Complex entanglements: migration and health in Austria (AT)

Written by Agnes Raschauer

Text reference: Kutalek, Ruth (2009): Migration und Gesundheit: Strukturelle, soziale und kulturelle Faktoren. (translation: Migration and health: structural, social and cultural elements.) In: Maria Six-Hohenbalken / Jelena Tošic´, eds. Anthropologie der Migration. Theoretische Grundlagen und interdisziplinäre Aspekte, p302-321. Vienna: facultas wuv.

Introduction: Migration experience and questions of health care

How might an experience of migration prove relevant for health related issues? Migration and health are connected in various complex ways. Drawing on a multitude of studies (her own research as well as secondary data), Ruth Kutalek tries to specify how cultural barriers may affect medical care. She demonstrates the importance of being attentive to cultural factors in administering health care, yet also puts forth an argument for interrogating structural constellations. Challenges associated with migrants accessing healthcare institutions are often attributed to cultural differences, while they actually stem from general problems on a structural level. For example, difficulties in physician-patient-communication are regularly ascribed to poor language competences on the side of the migrants. Yet, lack of communication due to time constraints is a reality in hospitals. It is not only testament to “migrant-specific” issues, but a general problem, which might be made more visible in cases where language differences come into play. Departing from a perspective of migrants as a special interest group, the author claims there are changes needed on a structural level, which the general public would benefit from and not only migrant patients.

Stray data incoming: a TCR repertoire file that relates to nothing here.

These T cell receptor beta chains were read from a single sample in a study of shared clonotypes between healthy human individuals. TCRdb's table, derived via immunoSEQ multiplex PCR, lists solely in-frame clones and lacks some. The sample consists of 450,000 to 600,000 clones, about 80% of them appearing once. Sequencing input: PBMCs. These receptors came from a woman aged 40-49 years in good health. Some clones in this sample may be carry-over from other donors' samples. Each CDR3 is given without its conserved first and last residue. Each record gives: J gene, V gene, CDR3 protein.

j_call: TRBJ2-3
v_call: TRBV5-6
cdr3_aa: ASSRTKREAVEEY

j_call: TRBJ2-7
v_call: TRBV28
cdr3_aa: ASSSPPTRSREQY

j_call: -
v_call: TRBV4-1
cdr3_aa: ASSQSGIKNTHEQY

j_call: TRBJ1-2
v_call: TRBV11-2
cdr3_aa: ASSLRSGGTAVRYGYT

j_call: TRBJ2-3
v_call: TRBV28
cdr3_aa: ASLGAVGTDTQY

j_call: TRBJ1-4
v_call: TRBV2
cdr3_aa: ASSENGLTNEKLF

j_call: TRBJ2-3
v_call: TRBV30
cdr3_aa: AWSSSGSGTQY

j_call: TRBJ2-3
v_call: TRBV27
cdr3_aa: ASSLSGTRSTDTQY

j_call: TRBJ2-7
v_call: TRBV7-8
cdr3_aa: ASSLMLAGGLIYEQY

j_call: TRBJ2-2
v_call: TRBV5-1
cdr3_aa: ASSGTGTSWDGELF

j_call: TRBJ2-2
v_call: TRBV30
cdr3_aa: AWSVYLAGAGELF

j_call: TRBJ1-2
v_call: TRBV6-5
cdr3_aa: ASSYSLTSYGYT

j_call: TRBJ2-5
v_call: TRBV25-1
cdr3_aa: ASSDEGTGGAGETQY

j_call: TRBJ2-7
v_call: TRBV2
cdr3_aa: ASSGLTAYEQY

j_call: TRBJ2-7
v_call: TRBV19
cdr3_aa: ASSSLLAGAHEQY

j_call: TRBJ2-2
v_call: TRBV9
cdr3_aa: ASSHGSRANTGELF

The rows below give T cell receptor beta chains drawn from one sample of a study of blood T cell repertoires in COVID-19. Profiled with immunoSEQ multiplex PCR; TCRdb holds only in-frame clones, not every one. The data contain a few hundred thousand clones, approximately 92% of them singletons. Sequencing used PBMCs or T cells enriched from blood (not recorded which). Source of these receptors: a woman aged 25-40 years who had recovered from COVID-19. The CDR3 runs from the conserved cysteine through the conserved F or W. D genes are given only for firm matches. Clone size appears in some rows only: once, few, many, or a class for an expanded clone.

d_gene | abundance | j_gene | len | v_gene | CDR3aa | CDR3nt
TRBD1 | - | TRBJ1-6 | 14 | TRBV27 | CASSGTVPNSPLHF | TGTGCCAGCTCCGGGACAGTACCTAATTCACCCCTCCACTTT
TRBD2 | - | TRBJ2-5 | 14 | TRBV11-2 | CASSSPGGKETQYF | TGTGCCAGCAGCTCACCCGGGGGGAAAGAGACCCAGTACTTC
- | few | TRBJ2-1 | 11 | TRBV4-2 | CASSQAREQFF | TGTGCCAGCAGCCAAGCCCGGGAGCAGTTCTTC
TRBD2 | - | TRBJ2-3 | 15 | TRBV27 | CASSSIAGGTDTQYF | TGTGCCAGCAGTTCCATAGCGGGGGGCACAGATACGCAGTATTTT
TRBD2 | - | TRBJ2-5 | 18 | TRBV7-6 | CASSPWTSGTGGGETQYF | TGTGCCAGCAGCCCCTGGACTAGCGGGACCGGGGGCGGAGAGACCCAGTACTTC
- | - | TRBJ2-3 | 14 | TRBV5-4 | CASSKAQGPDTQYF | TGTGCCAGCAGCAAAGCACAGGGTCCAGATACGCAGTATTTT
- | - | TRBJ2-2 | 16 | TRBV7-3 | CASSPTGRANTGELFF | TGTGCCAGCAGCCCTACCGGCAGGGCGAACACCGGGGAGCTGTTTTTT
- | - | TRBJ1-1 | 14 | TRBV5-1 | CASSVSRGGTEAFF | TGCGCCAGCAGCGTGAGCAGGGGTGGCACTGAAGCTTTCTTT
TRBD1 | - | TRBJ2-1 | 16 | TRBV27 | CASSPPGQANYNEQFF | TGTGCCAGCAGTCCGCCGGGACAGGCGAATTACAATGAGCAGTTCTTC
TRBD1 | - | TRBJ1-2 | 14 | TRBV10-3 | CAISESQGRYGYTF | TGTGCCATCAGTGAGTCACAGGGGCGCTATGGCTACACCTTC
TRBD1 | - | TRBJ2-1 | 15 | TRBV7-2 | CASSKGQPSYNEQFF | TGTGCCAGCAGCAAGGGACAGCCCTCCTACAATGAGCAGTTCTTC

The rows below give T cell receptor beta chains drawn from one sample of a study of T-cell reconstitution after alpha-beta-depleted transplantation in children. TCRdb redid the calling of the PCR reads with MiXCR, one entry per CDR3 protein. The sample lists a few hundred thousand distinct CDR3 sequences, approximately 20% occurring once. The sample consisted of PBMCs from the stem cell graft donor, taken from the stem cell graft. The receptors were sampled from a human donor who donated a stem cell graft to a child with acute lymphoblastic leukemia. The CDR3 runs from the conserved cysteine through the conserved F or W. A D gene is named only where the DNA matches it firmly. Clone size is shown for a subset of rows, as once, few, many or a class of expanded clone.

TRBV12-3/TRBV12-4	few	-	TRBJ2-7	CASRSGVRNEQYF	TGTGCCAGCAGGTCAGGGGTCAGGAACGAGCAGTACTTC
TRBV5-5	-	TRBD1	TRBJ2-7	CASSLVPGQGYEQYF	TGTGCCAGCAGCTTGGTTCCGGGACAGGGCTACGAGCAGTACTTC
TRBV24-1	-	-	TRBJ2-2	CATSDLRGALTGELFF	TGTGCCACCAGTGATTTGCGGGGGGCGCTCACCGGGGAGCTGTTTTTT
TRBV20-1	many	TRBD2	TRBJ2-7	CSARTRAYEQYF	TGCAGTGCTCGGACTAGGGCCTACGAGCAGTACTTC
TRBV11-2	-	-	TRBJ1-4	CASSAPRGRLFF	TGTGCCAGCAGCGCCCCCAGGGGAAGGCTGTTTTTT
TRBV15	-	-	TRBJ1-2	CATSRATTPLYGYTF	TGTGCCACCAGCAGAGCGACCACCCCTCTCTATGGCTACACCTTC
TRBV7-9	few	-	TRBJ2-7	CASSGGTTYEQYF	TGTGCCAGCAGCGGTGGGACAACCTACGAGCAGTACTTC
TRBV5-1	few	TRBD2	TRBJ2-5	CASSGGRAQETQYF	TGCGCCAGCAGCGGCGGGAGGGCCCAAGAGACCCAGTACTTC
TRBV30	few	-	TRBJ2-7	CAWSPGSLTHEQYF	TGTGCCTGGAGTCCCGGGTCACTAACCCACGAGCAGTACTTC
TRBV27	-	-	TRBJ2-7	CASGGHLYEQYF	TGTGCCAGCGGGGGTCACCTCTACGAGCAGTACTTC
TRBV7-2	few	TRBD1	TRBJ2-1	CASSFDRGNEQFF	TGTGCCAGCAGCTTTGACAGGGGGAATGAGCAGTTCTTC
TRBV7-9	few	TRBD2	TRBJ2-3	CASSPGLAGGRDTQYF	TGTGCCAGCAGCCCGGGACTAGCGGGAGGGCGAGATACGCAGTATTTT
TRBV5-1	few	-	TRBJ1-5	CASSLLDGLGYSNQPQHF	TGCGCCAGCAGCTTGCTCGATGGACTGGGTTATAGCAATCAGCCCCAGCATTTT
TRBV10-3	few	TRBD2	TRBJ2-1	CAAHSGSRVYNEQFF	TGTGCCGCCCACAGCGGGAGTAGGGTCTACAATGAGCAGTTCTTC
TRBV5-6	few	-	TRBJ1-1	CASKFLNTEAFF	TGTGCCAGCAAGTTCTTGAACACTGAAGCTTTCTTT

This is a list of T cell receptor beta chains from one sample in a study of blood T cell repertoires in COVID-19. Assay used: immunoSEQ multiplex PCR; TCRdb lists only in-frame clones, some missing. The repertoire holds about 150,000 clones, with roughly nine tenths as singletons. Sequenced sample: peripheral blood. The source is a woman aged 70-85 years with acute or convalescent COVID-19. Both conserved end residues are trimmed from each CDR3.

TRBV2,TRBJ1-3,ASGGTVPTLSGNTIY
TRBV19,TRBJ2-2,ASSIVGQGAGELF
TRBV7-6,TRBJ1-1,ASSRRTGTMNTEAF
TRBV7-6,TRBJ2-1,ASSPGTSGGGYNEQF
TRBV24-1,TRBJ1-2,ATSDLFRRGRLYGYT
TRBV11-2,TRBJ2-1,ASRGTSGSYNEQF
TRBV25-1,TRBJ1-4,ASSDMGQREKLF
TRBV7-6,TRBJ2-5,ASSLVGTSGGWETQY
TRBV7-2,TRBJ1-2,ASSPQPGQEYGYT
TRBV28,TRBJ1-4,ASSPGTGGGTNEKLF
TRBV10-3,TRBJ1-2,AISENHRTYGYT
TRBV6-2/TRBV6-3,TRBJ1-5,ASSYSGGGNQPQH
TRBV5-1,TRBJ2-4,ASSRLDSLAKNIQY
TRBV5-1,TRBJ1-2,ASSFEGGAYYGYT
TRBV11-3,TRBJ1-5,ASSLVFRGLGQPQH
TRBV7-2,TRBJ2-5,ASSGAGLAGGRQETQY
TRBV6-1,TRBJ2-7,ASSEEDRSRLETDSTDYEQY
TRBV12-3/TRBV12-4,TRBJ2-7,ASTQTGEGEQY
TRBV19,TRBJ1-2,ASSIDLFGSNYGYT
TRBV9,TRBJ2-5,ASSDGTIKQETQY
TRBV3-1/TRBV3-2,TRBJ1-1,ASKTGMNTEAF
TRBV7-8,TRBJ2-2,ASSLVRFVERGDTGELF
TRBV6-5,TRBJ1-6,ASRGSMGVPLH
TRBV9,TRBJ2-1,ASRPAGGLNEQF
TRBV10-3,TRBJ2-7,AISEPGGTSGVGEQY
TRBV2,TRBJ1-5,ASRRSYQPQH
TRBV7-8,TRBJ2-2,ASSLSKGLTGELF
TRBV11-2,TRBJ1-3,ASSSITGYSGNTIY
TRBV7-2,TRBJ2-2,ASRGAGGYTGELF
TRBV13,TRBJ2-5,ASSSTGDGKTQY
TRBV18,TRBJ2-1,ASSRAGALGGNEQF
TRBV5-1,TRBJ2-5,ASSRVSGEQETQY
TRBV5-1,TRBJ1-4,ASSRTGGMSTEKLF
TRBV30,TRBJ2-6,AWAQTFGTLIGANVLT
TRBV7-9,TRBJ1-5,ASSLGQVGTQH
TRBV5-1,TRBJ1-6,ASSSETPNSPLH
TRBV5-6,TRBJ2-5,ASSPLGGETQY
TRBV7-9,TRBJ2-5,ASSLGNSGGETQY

Even though public debate often suggests otherwise, migration does not constitute a recent development in Europe. Rather, migration is a constitutive element of European history, leading to what the author calls a “multi-ethnic reality” (p. 302, transl. AR).[1] In the text, Kutalek problematises the common preconception of “migrants” as a homogenous entity. She explains that the label “migrant”, whatever system of classification is used – according to national, social or ethnic background, according to time of migration etc. – always denotes a diverse set of people, many of whom the only thing they have in common is that they are considered a minority. Furthermore, experience of migration often interacts with other social dimensions, such as gender or age, thereby differentiating what is commonly perceived as problems related to migration.


Access to health care institutions

According to Bollini and Siem (1995), the approach to migrants by the Austrian health care system can be described as “passive”. [2]  That is to say that migrants are expected to make use of services and access healthcare institutions, but this process is not thought to change the services and institutions themselves. Thus, there are no systemic answers to “multi-ethnic reality”, such as services tailored to migrants’ needs or efforts trying to reduce barriers migrants face. Kutalek proposes that insurance carriers as well as migrant communities and their representatives engage in common dialogue in order to find solutions for structural issues. To date migrant communities are seldom invited to such debates.

In Austria, people with experience of migration, who are trying to access health care institutions, are confronted with social, economic, communicative and cultural barriers. First of all, migrants are seldom specifically targeted by health care initiatives, preventive actions, rehabilitation measures or psychiatric-psychotherapeutic services. Many migrants experience a higher bar when accessing health care institutions. One reason is that they may lack information on how the institutions work and where to turn to with a specific ailment. Secondly, the general deprecation of migrants, which in many European countries is a social fact, translates to the healthcare system, leading to both direct and indirect forms of discrimination.